They use a “point” system to determine how many test strips you get, and from what I understand they receive only 70% government support. This information could be wrong, as I read it off of a fellow type 1’s blog.
I should find out though because I am planning to head back home in the future :stuck_out_tongue:

Darn… very sorry to hear about your father.
You have been through a lot in your life.
I’ve lost my father at a very young age as well but really too young to remember him much.

I also lived all over the world and did most of my growing up in Toronto.
In fact I’ve only lived in Tokyo until I was 5, and besides the occasional trip/visit, never really lived there.
I am planning to relocate my family there soon.

I really hope you get better, and don’t lose hope sis.!

Oh, Hence the hockey profile pic. Now I get it. :blush:

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I have had labs similar to yours since 2007. They haven’t changed in all these years one way or the other. My doctors have never been concerned about them and never give me any directions in how to eat or do to improve the condition or stop progression other than to get and keep my blood sugar under control (your A1c indicates good control). Other than that they just tell me “We’ll keep an eye on it”.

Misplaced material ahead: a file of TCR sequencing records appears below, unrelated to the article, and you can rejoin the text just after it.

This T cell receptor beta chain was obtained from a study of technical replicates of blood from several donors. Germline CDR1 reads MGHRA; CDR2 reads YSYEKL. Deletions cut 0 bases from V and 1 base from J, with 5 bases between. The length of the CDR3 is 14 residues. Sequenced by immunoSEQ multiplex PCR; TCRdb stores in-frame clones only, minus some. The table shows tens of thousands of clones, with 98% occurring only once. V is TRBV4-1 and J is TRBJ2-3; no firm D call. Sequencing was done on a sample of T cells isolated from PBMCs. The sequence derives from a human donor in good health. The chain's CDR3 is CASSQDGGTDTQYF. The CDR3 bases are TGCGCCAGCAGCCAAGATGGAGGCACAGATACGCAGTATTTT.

There are a lot of things that can cause these test results, dehydration, excessive exercise, ect. and many times doctors will want to see repeat results before making a diagnosis. At least this is what I’ve been told.

Good luck and good health to you!

I went to the doctor this morning. He ordered a 24 hour urine test. I have a bottle keep all my urine for 24 hours and have to keep it in the refrigerator.

This is the first time I wish I was a boy, the test would be easy, not so easy for a girl. I’ll be staying home from school tomorrow and collecting urine.

Your post was very reassuring to me, yours tests stayed the same for 8 years with no progression. Everything I read about it said is was often a progressive disorder leading to eventual kidney failure.

Hi Madison,

So sorry that you are having such health challenges! Very glad that there are other people here who can share their experiences about kidney issues.